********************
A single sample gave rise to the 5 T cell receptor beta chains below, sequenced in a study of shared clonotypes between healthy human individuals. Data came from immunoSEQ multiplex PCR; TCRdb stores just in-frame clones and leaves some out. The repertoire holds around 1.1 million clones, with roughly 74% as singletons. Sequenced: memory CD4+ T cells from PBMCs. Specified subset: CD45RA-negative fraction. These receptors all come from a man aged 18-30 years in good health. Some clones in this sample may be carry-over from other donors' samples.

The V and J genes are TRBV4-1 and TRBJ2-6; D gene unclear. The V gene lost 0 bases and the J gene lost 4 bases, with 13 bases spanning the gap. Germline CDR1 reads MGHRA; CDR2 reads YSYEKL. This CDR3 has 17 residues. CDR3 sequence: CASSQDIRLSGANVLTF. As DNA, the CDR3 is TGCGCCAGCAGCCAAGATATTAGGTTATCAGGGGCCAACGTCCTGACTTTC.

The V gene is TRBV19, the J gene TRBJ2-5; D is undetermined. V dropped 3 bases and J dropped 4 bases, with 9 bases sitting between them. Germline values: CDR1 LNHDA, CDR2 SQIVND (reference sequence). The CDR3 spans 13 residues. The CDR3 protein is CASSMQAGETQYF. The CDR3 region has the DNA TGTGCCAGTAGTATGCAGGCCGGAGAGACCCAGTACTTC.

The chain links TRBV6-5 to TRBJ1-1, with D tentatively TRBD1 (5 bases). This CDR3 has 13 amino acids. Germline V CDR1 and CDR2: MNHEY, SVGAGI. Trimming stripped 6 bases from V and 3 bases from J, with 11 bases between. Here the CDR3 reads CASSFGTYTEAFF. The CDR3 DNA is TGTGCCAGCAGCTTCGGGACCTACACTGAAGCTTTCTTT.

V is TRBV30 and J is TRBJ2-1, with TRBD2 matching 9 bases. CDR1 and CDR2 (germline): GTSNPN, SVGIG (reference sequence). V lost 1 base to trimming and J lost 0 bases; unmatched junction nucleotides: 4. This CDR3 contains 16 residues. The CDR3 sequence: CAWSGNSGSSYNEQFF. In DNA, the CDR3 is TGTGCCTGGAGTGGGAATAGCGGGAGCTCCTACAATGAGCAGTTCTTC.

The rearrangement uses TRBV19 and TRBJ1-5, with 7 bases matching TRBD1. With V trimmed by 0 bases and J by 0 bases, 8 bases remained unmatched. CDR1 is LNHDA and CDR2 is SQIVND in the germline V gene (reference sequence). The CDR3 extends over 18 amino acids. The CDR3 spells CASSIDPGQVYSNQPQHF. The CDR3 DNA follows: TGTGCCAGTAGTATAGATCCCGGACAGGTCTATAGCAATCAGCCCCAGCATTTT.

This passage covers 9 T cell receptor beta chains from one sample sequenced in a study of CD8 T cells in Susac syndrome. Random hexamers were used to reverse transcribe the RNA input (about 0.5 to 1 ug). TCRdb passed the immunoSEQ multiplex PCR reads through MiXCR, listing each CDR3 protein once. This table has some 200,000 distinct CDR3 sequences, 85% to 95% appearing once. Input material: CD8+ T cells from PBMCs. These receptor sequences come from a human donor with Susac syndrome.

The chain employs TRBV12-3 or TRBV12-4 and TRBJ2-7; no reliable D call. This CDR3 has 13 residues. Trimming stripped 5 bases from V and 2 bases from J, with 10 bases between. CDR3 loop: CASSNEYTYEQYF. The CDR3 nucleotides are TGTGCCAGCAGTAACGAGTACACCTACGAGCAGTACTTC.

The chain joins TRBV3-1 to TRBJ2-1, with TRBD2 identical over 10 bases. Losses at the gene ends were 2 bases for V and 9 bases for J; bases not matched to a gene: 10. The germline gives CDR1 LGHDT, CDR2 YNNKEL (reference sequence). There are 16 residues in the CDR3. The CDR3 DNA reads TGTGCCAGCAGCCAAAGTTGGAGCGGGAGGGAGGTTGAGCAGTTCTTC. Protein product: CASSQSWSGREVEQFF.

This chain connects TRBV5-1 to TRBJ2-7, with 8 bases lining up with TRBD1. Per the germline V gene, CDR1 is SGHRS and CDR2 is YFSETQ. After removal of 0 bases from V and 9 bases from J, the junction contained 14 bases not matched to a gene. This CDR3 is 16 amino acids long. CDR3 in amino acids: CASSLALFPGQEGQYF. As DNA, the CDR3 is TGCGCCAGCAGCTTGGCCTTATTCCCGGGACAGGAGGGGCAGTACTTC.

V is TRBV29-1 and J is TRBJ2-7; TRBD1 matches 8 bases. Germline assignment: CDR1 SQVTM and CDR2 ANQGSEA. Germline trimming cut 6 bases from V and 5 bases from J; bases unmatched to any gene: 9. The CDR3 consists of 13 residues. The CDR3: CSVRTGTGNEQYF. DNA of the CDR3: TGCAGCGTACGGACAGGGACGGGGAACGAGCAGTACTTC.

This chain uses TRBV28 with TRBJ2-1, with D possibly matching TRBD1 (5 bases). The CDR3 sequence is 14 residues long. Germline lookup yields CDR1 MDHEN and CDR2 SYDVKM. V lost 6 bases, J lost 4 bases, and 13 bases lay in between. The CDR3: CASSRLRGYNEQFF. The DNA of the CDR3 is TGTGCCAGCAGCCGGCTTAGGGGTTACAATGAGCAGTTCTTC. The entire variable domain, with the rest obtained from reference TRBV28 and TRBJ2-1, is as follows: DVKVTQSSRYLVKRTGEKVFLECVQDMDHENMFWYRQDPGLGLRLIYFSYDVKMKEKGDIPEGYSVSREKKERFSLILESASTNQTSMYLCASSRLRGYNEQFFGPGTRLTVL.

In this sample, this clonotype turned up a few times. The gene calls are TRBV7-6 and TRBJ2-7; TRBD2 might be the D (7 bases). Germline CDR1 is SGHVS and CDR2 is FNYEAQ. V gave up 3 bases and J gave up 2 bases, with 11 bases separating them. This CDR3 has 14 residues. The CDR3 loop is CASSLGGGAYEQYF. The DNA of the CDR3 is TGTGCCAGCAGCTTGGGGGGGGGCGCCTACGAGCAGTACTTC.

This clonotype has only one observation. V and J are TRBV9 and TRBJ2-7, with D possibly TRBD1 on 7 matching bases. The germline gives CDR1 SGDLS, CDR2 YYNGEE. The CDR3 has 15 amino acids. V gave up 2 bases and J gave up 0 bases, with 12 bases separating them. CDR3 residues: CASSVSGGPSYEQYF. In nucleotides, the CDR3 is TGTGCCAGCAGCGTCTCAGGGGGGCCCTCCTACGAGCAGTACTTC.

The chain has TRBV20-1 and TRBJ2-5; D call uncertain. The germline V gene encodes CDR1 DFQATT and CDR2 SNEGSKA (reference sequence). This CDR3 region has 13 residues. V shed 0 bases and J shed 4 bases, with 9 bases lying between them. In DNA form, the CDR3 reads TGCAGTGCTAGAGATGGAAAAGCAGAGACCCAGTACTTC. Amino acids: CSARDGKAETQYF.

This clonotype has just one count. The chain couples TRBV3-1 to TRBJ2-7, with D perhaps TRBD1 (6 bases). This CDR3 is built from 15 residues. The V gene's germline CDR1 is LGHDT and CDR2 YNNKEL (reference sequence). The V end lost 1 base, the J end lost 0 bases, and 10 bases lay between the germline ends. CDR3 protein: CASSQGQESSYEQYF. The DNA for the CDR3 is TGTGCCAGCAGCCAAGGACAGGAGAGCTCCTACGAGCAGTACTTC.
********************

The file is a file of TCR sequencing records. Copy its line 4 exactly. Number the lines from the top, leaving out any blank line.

The chain links TRBV6-5 to TRBJ1-1, with D tentatively TRBD1 (5 bases). This CDR3 has 13 amino acids. Germline V CDR1 and CDR2: MNHEY, SVGAGI. Trimming stripped 6 bases from V and 3 bases from J, with 11 bases between. Here the CDR3 reads CASSFGTYTEAFF. The CDR3 DNA is TGTGCCAGCAGCTTCGGGACCTACACTGAAGCTTTCTTT.